You should note that the Subscribe extension method actually returns an IDisposable. If you wish to unsubscribe from the observable collection, you need to call Dispose() on this IDisposable:

var s = q.ObserveOnDispatcher().Subscribe(value =>
            {
                Canvas.SetLeft(image, Canvas.GetLeft(image) + value.X);
                Canvas.SetTop(image, Canvas.GetTop(image) + value.Y);
            });
// to unsubscribe
s.Dispose();

And finally, in this video, Wes Dyer outlined the four phases of execution in subscription:

1. Build observable query

var xs = ys.Select(f);

2. Subscribe

var s = xs.Subscribe(h);

3. Value

h();

4. Unsubscribe

s.Dispose();

IObservable<T>.Zip

The IObservable<T>.Zip extension method you see in the example above takes two streams and a function and returns a new stream. So let Xs and Ys be two streams of events which need to happen in pairs we can combine them into a new stream of events, Zs, which tells us when both Xs and its corresponding Ys has happened:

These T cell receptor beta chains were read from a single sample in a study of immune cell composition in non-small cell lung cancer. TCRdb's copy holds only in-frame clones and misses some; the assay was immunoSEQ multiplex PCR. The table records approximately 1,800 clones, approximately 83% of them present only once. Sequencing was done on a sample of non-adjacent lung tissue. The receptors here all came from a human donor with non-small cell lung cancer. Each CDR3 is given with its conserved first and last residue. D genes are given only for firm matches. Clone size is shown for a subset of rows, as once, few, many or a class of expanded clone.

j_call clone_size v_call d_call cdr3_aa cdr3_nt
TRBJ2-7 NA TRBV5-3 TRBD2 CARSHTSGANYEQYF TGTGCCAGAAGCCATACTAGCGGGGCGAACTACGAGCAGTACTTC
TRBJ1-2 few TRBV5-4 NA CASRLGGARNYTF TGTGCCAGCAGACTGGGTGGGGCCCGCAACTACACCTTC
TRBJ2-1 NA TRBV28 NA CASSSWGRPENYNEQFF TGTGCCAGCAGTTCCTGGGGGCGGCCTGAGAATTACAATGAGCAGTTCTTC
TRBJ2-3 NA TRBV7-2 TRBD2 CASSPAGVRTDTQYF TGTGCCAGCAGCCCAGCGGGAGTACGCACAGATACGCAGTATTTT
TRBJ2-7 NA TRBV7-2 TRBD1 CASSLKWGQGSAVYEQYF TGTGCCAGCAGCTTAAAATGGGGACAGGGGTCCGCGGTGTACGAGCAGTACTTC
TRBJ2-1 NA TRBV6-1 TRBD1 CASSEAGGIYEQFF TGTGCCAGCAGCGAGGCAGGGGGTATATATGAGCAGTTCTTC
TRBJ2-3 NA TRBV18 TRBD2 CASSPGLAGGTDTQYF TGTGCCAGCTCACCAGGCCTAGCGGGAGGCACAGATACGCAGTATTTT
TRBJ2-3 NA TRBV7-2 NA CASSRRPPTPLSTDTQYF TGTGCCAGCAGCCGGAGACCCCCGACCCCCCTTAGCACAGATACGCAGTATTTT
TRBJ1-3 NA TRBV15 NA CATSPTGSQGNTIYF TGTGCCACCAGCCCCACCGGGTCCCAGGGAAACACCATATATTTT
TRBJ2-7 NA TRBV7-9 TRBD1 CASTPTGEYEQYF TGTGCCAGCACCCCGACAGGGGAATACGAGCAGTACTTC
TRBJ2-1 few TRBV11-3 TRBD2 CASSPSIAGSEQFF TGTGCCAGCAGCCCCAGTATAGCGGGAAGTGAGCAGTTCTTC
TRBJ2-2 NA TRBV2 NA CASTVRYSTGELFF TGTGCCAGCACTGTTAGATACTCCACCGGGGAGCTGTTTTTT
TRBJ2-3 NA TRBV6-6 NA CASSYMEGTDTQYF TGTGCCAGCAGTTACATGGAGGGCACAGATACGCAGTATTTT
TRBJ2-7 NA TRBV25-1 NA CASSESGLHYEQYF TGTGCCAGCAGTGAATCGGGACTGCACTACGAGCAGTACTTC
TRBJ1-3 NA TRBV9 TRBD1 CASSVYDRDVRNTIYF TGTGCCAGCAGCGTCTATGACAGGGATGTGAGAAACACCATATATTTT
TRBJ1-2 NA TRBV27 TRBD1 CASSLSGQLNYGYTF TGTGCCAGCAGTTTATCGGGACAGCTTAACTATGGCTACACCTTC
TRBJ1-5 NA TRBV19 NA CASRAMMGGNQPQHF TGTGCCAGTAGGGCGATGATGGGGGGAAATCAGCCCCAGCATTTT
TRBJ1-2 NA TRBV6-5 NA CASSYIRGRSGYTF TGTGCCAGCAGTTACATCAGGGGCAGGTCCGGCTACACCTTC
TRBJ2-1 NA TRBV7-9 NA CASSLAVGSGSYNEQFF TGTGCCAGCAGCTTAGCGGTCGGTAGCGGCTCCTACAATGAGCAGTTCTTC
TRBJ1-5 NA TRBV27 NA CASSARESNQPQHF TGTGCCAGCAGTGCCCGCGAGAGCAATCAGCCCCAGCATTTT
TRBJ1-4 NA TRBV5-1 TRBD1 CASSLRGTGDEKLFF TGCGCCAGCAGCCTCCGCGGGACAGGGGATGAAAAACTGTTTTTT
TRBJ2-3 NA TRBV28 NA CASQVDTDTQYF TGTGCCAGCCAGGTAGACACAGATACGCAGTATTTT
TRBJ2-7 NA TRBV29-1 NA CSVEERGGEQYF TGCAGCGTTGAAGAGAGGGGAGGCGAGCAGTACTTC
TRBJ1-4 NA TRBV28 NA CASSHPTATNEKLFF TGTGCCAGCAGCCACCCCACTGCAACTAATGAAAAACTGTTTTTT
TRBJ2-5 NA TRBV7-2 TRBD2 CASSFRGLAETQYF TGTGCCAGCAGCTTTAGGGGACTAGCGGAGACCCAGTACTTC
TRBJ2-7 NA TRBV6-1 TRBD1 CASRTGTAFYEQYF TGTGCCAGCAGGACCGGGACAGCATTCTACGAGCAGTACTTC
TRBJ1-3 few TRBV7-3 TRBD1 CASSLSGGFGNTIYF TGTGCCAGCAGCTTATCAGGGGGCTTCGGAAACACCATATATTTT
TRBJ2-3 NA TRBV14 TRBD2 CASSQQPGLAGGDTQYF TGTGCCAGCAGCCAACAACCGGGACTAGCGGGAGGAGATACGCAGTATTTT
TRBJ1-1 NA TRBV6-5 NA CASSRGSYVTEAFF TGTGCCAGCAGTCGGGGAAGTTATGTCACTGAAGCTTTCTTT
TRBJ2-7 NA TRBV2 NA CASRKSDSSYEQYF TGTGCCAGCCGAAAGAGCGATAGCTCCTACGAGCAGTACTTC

Zs = Xs.Zip(Ys, (a, b) -> a + b)

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You should note that the order in which Xs and Ys happen does not matter in this case.

So back to the drag-and-drop example above, we used the Zip extension method to combine two streams:

mm, which translates to mouseMove.StartWith(start).TakeUntil(mouseUp)

mm.Skip(1), which translates to mouseMove.StartWith(start).TakeUntil(mouseUp).Skip(1)

and returns a new stream of values:

var q = from start in mouseDown
        from pos in mouseMove.StartWith(start).TakeUntil(mouseUp)
                     .Let(mm => mm.Zip(mm.Skip(1), (prev, cur) =>
                          new { X = cur.X - prev.X, Y = cur.Y - prev.Y }))
        select pos;

References:

Rx podcasts on Channel9